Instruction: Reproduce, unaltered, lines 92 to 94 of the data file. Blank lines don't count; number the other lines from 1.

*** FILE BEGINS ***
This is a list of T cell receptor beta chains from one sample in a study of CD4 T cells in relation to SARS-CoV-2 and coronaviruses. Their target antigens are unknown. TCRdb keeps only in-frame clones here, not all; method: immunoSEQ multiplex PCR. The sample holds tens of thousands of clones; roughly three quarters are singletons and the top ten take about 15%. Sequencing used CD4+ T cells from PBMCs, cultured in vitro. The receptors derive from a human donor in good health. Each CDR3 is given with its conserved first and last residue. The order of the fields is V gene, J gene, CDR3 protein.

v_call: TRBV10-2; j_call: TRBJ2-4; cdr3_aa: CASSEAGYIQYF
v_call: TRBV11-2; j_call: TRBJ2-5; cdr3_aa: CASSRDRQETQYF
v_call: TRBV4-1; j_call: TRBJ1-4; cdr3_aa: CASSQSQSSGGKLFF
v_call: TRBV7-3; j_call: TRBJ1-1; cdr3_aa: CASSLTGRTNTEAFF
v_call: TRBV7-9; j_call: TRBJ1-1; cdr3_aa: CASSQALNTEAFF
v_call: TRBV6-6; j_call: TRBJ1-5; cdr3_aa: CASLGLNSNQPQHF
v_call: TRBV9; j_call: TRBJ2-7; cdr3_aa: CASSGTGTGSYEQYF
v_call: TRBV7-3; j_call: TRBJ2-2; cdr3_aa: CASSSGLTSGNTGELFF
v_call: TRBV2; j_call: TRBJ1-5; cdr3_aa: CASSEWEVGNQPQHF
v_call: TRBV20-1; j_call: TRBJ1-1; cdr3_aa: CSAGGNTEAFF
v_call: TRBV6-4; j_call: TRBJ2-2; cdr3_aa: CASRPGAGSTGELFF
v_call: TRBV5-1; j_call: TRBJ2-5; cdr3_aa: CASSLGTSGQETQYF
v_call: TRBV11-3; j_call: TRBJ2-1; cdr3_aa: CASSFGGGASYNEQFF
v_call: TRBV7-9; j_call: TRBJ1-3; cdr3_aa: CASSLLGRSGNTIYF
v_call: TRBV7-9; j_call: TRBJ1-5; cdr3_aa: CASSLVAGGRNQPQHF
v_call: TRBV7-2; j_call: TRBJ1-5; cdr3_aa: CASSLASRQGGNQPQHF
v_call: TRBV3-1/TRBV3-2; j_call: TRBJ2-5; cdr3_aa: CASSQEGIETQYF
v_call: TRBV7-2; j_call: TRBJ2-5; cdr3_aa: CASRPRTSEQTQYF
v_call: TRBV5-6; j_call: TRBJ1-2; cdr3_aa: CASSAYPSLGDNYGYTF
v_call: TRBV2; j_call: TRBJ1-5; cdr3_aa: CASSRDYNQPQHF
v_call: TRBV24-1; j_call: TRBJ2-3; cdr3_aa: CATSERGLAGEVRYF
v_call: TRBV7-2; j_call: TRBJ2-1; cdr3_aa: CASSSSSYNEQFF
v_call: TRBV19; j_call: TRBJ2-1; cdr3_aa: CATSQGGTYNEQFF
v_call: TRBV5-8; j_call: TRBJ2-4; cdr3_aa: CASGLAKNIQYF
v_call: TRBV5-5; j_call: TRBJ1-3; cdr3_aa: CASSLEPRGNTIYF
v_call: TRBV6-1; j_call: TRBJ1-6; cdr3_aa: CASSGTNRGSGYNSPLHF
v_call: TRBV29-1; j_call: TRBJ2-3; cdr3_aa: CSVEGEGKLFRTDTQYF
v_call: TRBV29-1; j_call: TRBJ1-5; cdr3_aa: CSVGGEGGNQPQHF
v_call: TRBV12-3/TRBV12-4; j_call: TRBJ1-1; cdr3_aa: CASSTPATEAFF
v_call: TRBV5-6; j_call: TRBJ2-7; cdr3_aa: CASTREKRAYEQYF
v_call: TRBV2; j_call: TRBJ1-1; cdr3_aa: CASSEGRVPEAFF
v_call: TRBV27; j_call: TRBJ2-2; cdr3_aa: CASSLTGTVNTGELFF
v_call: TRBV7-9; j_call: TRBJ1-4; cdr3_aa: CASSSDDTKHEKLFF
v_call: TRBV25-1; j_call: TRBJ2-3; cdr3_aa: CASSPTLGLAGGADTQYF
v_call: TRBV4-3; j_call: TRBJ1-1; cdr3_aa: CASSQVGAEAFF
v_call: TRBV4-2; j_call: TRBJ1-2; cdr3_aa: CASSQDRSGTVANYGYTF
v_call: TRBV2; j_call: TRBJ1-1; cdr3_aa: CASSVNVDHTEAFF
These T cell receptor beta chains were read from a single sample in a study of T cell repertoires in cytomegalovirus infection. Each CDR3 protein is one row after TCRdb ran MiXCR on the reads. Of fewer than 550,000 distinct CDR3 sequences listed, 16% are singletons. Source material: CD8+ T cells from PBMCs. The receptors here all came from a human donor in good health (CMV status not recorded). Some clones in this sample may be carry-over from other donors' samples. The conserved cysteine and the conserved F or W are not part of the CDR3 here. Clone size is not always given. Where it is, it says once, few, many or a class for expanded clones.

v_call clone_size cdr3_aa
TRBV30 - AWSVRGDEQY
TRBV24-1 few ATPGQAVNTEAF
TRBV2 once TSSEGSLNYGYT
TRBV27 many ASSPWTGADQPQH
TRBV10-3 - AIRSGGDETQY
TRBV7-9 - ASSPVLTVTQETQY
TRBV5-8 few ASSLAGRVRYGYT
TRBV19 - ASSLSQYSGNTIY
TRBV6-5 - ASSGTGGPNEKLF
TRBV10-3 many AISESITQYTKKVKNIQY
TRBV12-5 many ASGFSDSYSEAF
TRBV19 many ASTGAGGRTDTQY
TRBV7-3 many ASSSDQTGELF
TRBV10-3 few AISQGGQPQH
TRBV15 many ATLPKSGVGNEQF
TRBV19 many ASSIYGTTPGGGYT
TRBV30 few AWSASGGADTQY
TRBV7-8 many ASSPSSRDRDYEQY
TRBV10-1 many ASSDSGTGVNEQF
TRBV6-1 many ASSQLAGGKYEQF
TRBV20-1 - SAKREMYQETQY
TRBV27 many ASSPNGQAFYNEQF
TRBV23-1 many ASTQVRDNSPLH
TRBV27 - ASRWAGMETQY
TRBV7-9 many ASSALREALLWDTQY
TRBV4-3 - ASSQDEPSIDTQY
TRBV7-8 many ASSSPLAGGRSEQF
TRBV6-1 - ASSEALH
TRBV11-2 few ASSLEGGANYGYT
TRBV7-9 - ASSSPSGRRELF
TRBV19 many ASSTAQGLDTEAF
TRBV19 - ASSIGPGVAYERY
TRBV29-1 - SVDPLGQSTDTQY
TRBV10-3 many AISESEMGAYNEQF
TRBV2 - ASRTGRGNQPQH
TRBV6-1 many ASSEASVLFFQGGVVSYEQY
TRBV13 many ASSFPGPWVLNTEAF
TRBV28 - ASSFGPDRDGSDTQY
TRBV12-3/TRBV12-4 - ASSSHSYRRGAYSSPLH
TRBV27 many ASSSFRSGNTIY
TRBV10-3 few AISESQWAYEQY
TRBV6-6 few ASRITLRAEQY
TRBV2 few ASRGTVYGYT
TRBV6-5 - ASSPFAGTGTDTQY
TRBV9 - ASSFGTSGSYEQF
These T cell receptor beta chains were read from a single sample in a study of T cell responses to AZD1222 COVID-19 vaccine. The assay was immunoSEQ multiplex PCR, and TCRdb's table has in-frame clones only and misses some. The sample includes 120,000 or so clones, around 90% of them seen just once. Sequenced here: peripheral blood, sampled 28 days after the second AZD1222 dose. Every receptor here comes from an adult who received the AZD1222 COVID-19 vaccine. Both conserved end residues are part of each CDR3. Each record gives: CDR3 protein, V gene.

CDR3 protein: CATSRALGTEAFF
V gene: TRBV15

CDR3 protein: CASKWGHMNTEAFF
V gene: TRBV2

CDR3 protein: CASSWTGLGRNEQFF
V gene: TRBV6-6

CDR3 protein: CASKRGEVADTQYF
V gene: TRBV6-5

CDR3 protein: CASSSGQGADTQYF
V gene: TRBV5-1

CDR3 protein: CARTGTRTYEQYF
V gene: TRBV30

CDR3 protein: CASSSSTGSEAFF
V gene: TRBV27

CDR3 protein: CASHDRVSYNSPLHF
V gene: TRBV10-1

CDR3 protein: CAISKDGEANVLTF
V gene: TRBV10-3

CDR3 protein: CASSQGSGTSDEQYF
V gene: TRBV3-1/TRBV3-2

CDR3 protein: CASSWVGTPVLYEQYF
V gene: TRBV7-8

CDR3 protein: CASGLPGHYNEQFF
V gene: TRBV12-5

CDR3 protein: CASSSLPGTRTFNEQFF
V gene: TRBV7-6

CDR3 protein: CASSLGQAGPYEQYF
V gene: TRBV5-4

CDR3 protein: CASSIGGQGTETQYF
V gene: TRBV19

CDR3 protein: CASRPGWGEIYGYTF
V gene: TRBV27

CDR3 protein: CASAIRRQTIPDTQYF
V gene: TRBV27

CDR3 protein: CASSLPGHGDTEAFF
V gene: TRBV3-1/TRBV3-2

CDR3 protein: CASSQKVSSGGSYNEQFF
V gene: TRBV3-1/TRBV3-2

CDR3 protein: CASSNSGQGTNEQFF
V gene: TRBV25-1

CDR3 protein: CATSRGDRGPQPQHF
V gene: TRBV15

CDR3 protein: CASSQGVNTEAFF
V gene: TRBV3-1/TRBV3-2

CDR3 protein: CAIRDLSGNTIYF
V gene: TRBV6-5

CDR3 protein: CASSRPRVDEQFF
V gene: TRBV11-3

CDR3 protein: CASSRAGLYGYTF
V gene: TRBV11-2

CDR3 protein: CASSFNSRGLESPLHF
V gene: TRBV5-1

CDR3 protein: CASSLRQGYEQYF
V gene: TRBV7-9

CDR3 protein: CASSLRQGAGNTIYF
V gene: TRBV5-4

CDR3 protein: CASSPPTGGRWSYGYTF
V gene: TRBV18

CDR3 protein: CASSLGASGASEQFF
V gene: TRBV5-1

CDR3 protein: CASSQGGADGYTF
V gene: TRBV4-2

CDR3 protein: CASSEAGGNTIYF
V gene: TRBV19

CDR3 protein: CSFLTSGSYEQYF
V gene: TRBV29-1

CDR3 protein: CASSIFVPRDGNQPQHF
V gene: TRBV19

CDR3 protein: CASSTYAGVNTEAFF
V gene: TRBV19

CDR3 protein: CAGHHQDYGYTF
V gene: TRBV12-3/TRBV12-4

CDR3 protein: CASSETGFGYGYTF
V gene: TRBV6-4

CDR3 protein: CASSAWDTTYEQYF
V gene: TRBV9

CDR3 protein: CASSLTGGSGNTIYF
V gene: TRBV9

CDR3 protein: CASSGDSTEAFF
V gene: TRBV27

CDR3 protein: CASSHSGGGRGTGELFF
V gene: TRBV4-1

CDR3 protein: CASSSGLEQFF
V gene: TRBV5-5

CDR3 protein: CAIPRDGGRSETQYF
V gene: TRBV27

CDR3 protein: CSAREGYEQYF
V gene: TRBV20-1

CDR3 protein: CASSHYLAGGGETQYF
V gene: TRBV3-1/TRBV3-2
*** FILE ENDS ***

V gene: TRBV6-6

CDR3 protein: CASKRGEVADTQYF
V gene: TRBV6-5